I love that the scares in the first season of the reboot were way more intense than I expected. You mentioned just kind of being blown away from Carnival of Doom, and this looks like Nickelodeon gave them free rein, total creative freedom, and really let them push the boundary with the scares. Was that the case for you working on the second season, as far as not having to hold back?
Jeff Wadlow: We went even further. It was such a success for them. A big reason why they hired me was to push it even further. They said, "Go for it. Don't hold anything back."
I love that the first season of the reboot had Mr. Tophat, who's kind of this iconic, super creepy character. It looks like with The Shadowman in this new season, you're getting to kind of create your own character. And I believe the magician who viewers of the original series might remember, is in this, too. Is there anything you can tell us about The Shadowman? It almost seems like a Freddy Krueger kind of vibe, or maybe a little bit of all sorts of nightmares thrown in there.
Jeff Wadlow: Yeah. We certainly try to do something unique with him. That was a big thing that I brought to this production was really kind of figuring out what Shadowman looks like, how his powers work, how he moves, how he can create visual jump scares with this character. So, I'm sure he's referencing a lot of things from different movies, because I'm a movie fan. But also we tried to do something unique, something that you necessarily haven't seen before, certainly an amalgamation of things that create a unique mixture. And in addition to having Sardo in the show, we have lots of references to the original show as well, some that are very subtle that super fans will only catch after maybe a second or third viewing. But then there's a couple really big ones, specifically in the last episode, that I think are really going to blow people's minds.
That's awesome. Like you mentioned, you came off Fantasy Island, and with that you took this iconic TV series and added your own twist to it. Did that experience help in working with a pre-existing franchise, when you're coming into something and you're like, "Okay, I need to pay homage to this franchise that a lot of people love, but I also need to do something different with it so that it's just not the same thing again," and kind of put your stamp on it?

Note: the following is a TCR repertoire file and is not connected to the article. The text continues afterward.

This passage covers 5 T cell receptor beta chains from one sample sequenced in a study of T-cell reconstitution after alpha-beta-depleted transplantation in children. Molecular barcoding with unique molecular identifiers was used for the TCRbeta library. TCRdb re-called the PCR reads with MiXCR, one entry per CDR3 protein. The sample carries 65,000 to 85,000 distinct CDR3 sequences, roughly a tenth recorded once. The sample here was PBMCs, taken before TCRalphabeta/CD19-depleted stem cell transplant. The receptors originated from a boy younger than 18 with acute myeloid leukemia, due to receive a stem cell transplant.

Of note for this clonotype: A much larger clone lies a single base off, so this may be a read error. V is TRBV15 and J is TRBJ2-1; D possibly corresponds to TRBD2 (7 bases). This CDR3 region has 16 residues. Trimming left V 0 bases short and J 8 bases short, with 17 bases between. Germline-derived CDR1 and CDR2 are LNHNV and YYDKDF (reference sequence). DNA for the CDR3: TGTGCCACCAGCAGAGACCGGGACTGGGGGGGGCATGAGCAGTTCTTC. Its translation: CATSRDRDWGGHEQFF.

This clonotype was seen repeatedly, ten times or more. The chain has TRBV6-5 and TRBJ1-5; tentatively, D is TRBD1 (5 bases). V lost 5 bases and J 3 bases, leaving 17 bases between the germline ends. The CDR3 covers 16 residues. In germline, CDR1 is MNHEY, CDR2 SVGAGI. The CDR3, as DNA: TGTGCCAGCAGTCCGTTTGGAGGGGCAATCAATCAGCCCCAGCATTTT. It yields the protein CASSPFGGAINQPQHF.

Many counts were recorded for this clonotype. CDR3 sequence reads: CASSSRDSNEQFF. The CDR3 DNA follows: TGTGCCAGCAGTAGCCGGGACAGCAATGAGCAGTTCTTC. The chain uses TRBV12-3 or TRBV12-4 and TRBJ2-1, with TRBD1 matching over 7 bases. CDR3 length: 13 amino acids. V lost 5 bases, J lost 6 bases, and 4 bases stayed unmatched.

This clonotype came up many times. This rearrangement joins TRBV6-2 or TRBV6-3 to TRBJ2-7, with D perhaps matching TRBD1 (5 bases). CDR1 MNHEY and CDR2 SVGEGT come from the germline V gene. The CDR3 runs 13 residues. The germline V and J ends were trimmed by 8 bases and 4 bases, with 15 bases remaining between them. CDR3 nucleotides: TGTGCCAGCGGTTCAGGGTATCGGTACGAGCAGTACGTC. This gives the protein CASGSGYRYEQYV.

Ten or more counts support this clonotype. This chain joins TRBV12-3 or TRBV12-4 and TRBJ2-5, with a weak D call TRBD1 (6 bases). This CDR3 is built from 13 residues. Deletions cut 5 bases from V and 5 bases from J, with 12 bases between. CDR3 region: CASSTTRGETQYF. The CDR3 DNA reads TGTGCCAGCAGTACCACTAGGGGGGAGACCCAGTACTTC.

Jeff Wadlow: I wouldn't say so much putting my stamp on it. It always just goes back to being a fan. I'm a massive pop culture fan. I love watching these shows. I love going to see these movies, so I always just think, "Well, what do I want to see?" What would I be excited about? And as a fan, you're excited when they honor the original material, or even if it's an original story that you're telling, like Truth or Dare, that you have an awareness of things that have come before you.
And so you have to keep that in mind. But then you also have to try to offer a fresh spin, allow the property or the genre or whatever you're doing to evolve, to create a new iteration of it so that fans feel like you're aware of what has come before. But you're also trying to offer them something new to get them excited about this story that you're telling.
In addition to Are You Afraid of the Dark?, do you have any other projects coming up that you can tell us about?
Jeff Wadlow: I had Bloodshot come out that I wrote right when Fantasy Island came out. This past year has been a really full one for me between those two features and this TV show. So now I'm kind of in a phase where I'm just writing again. I've got a couple of things brewing, a couple scripts in two different studios. The pandemic has just really kind of thrown everything in flux, so I can't really comment on what is exactly next for me, because nothing's real until it's real in Hollywood. But I've got a bunch of different things in different genres going. And I have a deal at Blumhouse, an overall deal there, so I feel very fortunate as a fan that I get to keep telling stories.